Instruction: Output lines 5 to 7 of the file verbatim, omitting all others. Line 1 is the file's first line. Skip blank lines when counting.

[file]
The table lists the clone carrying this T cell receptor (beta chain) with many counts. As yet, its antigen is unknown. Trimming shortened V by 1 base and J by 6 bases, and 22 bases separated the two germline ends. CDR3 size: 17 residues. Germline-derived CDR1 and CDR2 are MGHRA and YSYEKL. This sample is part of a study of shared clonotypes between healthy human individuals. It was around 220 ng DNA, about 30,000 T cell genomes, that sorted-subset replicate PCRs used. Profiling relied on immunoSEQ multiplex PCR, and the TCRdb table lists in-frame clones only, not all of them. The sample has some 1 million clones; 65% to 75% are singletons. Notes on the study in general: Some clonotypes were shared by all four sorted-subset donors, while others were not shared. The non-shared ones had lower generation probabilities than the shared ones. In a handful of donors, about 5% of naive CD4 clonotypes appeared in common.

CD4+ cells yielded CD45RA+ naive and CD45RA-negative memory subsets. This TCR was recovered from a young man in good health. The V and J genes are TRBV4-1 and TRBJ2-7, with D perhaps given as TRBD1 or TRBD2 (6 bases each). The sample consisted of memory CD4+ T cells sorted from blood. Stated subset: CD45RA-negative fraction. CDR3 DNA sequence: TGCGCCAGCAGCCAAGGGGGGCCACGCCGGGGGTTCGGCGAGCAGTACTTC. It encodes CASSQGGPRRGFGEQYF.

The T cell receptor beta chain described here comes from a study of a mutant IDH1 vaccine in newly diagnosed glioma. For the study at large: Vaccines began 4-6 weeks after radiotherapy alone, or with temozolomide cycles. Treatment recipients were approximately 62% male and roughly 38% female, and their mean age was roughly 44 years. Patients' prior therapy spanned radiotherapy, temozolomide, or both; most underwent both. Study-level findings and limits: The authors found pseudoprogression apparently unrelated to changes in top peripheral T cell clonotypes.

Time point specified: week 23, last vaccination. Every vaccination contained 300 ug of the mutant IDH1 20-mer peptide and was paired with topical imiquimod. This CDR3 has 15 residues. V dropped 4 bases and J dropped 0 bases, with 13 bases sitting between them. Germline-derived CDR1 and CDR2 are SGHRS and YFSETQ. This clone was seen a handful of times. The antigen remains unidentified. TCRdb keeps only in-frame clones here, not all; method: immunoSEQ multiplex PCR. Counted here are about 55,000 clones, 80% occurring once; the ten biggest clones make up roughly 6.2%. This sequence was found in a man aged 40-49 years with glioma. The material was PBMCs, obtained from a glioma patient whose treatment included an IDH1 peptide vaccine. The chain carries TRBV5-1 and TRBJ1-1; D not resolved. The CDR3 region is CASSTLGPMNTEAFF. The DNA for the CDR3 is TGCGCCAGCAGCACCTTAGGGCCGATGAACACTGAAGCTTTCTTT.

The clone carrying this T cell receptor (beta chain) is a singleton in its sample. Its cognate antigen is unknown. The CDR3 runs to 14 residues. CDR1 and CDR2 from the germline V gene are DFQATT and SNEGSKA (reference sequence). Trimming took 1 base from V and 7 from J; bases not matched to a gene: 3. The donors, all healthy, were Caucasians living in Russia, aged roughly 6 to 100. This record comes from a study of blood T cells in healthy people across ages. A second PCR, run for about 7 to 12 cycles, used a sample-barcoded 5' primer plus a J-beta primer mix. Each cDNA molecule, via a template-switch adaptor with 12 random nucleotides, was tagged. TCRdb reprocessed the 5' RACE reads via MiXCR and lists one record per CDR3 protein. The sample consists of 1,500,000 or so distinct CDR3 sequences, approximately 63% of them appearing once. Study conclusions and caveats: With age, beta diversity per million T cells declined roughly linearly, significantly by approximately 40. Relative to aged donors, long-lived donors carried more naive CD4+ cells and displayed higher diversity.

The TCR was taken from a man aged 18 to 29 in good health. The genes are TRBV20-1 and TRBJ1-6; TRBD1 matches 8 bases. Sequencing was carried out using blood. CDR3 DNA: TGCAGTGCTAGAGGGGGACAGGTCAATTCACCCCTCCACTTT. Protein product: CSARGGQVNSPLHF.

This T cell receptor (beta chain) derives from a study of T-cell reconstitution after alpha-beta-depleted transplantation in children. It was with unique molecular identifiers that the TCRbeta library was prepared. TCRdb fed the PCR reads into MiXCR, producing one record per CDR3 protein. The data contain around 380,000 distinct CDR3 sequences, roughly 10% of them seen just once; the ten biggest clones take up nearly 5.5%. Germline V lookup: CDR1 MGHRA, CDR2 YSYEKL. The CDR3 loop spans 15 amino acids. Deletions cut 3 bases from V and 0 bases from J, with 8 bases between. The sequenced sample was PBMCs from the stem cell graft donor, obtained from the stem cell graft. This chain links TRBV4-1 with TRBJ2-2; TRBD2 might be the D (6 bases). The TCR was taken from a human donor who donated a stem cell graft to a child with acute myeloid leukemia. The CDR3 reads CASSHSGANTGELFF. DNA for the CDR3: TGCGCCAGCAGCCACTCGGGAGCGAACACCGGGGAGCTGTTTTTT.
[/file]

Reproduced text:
The clone carrying this T cell receptor (beta chain) is a singleton in its sample. Its cognate antigen is unknown. The CDR3 runs to 14 residues. CDR1 and CDR2 from the germline V gene are DFQATT and SNEGSKA (reference sequence). Trimming took 1 base from V and 7 from J; bases not matched to a gene: 3. The donors, all healthy, were Caucasians living in Russia, aged roughly 6 to 100. This record comes from a study of blood T cells in healthy people across ages. A second PCR, run for about 7 to 12 cycles, used a sample-barcoded 5' primer plus a J-beta primer mix. Each cDNA molecule, via a template-switch adaptor with 12 random nucleotides, was tagged. TCRdb reprocessed the 5' RACE reads via MiXCR and lists one record per CDR3 protein. The sample consists of 1,500,000 or so distinct CDR3 sequences, approximately 63% of them appearing once. Study conclusions and caveats: With age, beta diversity per million T cells declined roughly linearly, significantly by approximately 40. Relative to aged donors, long-lived donors carried more naive CD4+ cells and displayed higher diversity.

The TCR was taken from a man aged 18 to 29 in good health. The genes are TRBV20-1 and TRBJ1-6; TRBD1 matches 8 bases. Sequencing was carried out using blood. CDR3 DNA: TGCAGTGCTAGAGGGGGACAGGTCAATTCACCCCTCCACTTT. Protein product: CSARGGQVNSPLHF.

This T cell receptor (beta chain) derives from a study of T-cell reconstitution after alpha-beta-depleted transplantation in children. It was with unique molecular identifiers that the TCRbeta library was prepared. TCRdb fed the PCR reads into MiXCR, producing one record per CDR3 protein. The data contain around 380,000 distinct CDR3 sequences, roughly 10% of them seen just once; the ten biggest clones take up nearly 5.5%. Germline V lookup: CDR1 MGHRA, CDR2 YSYEKL. The CDR3 loop spans 15 amino acids. Deletions cut 3 bases from V and 0 bases from J, with 8 bases between. The sequenced sample was PBMCs from the stem cell graft donor, obtained from the stem cell graft. This chain links TRBV4-1 with TRBJ2-2; TRBD2 might be the D (6 bases). The TCR was taken from a human donor who donated a stem cell graft to a child with acute myeloid leukemia. The CDR3 reads CASSHSGANTGELFF. DNA for the CDR3: TGCGCCAGCAGCCACTCGGGAGCGAACACCGGGGAGCTGTTTTTT.